'A Picture of War is Not War', we read in Hito Steyerl's iconic film November (2004), an essayistic Super 8 film tackling the definition of terrorism constructed around the figure of the artist's best friend Andrea Wolf, who was killed as a terrorist in 1998 in Eastern Anatolia after she joined the PKK (Kurdistan Workers' Party). Mixing documentary...
There has been a flurry of triennial and biennial art activity in Japan this year. The Aichi Triennale opened in Nagoya this August, sparking a national debate about the shutting down of a display of formerly censored works—the result of public backlash against a burnt image of Emperor Hirohito and a statue commemorating the women forced into...
Hans Hartung and Art Informel at Mazzoleni London (1 October 2019-18 January 2020) presents key works by the French-German painter while highlighting his connection with artists active in Paris during the 50s and 60s. In this video, writer and historian Alan Montgomery discusses Hartung's practice and its legacy.Born in Leipzig in 1904, Hans...
One would think that the work of a photographer who has captured the same location for the last three decades would become redundant or tiresome. However, renowned South Korean photographer Bae Bien-U proves that endless beauty can be found in even the most repetitive of subjects. In his first solo exhibition in Hong Kong at Axel Vervoordt Gallery, entitled 分合 PART: MEET, Bae presents five new black-and-white photographic prints from his Sonamu–Pine Trees series (2015), returning to his favorite subject of the pine trees found in the forested mountains of Gyeongju. The tightly-cropped images of ghostly trees, so emblematic of Bae’s work, prompt the viewer to join in the artist’s exploration of the relationship between the life forces of humanity and nature.
Axel Vervoordt Gallery is proud to present Bae Bien-U’s first solo exhibition in Hong Kong 分合 - PART:MEET in which he will show new works from the Sonamu - Pine Tree series.
From the very beginning of his career as a photographer, the forest in the mountains of Gyeongju, where pine trees surround the royal tombs, has been Bae’s preferred subject. Pines carry a long tradition in Korean culture. The energy of life is believed to pass through them. They mediate between heaven and earth and are important in many rituals of life and death.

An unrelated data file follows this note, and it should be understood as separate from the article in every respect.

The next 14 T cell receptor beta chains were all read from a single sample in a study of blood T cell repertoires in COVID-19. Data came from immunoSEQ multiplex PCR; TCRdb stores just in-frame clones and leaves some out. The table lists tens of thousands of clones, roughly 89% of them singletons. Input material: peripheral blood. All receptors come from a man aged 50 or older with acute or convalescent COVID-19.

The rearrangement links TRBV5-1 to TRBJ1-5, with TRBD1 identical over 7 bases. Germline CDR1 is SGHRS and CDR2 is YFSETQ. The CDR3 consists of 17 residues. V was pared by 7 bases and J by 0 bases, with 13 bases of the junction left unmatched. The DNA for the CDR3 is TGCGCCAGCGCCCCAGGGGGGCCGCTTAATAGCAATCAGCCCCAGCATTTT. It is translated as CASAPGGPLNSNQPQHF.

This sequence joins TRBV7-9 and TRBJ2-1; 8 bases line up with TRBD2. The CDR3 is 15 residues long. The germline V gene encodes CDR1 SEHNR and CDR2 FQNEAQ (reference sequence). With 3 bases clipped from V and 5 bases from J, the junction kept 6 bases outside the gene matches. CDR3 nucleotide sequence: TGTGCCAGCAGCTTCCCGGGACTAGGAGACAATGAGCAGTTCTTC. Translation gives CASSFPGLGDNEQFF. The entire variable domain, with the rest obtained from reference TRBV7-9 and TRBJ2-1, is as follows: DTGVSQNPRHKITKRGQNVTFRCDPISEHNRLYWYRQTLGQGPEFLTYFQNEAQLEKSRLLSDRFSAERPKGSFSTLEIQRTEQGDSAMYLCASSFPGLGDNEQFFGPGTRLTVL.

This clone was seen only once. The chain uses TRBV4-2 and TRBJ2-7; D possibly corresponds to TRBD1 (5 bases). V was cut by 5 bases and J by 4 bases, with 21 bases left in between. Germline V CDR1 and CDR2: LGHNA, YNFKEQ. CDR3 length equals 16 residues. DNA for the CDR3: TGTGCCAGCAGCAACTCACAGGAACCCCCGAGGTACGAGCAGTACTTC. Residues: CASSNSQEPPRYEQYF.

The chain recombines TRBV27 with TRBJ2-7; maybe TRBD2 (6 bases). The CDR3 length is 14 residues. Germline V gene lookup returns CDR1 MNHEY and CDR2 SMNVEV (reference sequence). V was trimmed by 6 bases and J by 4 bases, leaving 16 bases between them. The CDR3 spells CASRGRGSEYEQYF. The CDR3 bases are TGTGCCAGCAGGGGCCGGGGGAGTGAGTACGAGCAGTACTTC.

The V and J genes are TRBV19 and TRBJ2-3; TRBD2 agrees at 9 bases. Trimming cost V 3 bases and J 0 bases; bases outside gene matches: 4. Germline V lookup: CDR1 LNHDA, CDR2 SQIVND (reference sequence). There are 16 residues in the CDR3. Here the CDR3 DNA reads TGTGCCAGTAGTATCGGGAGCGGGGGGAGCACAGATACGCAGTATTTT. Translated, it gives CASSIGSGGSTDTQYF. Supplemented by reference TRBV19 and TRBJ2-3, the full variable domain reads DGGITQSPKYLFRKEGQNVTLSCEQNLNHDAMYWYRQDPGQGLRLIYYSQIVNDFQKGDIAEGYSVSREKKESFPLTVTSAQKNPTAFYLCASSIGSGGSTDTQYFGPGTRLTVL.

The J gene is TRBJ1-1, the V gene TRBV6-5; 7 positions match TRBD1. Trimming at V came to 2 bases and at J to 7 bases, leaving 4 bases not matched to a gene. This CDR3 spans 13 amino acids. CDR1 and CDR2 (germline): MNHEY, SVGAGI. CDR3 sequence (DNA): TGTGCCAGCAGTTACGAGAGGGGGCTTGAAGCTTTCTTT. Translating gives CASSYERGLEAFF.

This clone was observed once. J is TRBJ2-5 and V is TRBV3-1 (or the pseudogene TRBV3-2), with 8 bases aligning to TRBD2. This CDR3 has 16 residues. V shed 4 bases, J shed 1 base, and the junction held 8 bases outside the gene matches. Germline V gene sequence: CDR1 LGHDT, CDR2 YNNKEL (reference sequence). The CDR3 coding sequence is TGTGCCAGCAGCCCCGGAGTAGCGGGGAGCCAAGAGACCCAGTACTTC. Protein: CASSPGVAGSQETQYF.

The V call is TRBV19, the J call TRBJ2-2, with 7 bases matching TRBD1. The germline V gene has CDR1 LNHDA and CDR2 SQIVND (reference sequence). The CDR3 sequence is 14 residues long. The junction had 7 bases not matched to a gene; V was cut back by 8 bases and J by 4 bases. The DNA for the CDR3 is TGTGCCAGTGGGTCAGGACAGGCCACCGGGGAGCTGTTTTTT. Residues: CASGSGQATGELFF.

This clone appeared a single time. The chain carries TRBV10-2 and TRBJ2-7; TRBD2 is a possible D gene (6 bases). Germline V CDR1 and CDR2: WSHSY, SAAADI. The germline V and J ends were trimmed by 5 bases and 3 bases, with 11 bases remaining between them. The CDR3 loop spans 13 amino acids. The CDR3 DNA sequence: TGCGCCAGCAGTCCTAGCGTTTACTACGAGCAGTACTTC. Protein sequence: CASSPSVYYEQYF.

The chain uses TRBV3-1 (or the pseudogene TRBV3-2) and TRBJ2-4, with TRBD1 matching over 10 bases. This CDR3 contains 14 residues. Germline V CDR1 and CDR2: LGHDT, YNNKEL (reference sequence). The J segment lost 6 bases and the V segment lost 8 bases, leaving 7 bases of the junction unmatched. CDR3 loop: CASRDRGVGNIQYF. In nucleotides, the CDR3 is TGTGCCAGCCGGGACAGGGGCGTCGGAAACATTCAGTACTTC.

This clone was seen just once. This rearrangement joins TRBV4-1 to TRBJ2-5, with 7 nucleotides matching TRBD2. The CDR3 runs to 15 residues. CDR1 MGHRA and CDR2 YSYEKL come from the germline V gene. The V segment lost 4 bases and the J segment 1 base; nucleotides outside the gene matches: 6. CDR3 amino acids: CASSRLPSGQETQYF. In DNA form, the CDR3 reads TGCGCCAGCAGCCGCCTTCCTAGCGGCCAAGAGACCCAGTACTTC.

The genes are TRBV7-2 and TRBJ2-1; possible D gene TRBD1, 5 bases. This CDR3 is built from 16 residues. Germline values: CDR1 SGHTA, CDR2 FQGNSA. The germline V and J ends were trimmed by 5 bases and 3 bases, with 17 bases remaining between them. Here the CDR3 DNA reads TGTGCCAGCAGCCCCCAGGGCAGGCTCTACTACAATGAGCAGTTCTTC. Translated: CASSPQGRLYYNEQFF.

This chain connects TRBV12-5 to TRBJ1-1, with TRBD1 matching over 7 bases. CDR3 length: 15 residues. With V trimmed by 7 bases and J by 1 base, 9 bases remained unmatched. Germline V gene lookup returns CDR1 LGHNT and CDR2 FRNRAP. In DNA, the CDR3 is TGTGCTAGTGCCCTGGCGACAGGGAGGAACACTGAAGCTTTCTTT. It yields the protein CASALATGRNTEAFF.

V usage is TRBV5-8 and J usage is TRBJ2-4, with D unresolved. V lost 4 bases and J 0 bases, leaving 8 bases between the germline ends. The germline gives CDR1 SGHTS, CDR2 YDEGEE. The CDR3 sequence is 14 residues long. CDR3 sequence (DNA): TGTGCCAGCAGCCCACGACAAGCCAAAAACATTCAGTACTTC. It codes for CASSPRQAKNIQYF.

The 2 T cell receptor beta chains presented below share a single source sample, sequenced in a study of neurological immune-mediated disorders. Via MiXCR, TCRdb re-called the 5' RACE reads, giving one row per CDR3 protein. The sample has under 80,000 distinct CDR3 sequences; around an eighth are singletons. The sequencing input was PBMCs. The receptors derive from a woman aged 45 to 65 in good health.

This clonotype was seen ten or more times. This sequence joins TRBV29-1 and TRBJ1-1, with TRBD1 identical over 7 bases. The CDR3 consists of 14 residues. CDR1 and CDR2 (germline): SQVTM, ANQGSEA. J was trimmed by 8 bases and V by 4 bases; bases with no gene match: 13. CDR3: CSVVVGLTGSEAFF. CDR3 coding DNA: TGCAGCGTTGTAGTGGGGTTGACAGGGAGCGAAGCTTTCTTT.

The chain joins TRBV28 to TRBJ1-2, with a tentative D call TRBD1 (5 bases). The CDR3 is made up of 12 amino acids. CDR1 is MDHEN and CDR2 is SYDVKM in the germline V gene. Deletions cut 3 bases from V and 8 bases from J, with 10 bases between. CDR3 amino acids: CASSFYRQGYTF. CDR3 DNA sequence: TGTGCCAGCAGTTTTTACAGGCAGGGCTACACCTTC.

The ritual of coming and going, of man’s short “encounter” with and in life and nature, is expressed in the exhibition’s Chinese title 分合 (fēnhé). This phrase refers to a paradoxical meeting. It contains the signs for both separation (分fēn) and incorporation (合hé). An encounter always implies a parting; a presence holds an absence and the visible, what is unseen. (Human) nature is never fixed but always unstable and transforming between counterparts. Beautifully opposing forces are its drive. For Bae the pine tree forest is a metaphor for human society in which different forces continuously interact.
When Bae Bien-U presses the shutter, he captures this invisible process in a split second and condenses it into a photograph. The pine trees are caught in their true “here- and-now-ness”, they do not have a past nor a future but are most of all present in a space that transcends the physicality of real life's paradoxical forces.
Baes’s ideas are enforced by the proportions of the photographs’ frame. For the first time since the 1980s, he decided to again use 6 by 6 negatives with a 1:1 ratio, instead of the panoramic 6 by 12 negatives. His choice for the 1:1 ratio is inspired by the deeper meaning it holds. 1:1 symbolizes a mystic experience, an opening in life to holiness. In many different cultures this ratio is symbol of (en)light(ment).
Bae’s photographs extend beyond their frames. They are openings. The viewer is invited to step into them, wander through the forest and encounter the equilibrium of nature in boundless transformation.
“According to the German philosopher Immanuel Kant, there is no objective property of a thing that makes it beautiful. However, all living creatures come into existence with perfect balance. Such balance creates proportion and may reach its peak as the golden ratio, fractal or Fibonacci sequence. Yet, as prototypes of beauty, such as animal, plant and nature, grow and develop, this balance could be broken. When the beauty of proportion is maintained amidst such destruction, one can call it an exceptional beauty. Like the beauty of trees, its’ balance transforms as it grows, due to the light, wind, and environment. However, only the body of the tree changes while the original balance of the leaf remains intact. Such balance exists hidden in the roots of the tree and spirit of men.”
BAE BIEN, U
Bae was born in Yeosu, Jeollanam-do in 1950, and graduated from Hongik University's College of Arts in 1974 and the graduate school of the same university in 1976. Renowned as a professional photographer with themes especially concentrated on pine trees, he has become a representative photographer with the reputation of capturing the characteristic sentiments of Korea including the pine trees, oceans and mountains with his camera rather than a brush.
Former South Korean president Lee Myung-bak gave a collection of Bae's pine tree photographs to U.S. president Barack Obama during a summit held in Washington. He served as professor of the Department of Photography at the Seoul Institute of the Arts.
We have sent you an email containing a link to reset your password. Simply click the link and enter your new password to complete this process.
Scan the QR Code via WeChat to follow Ocula's official account.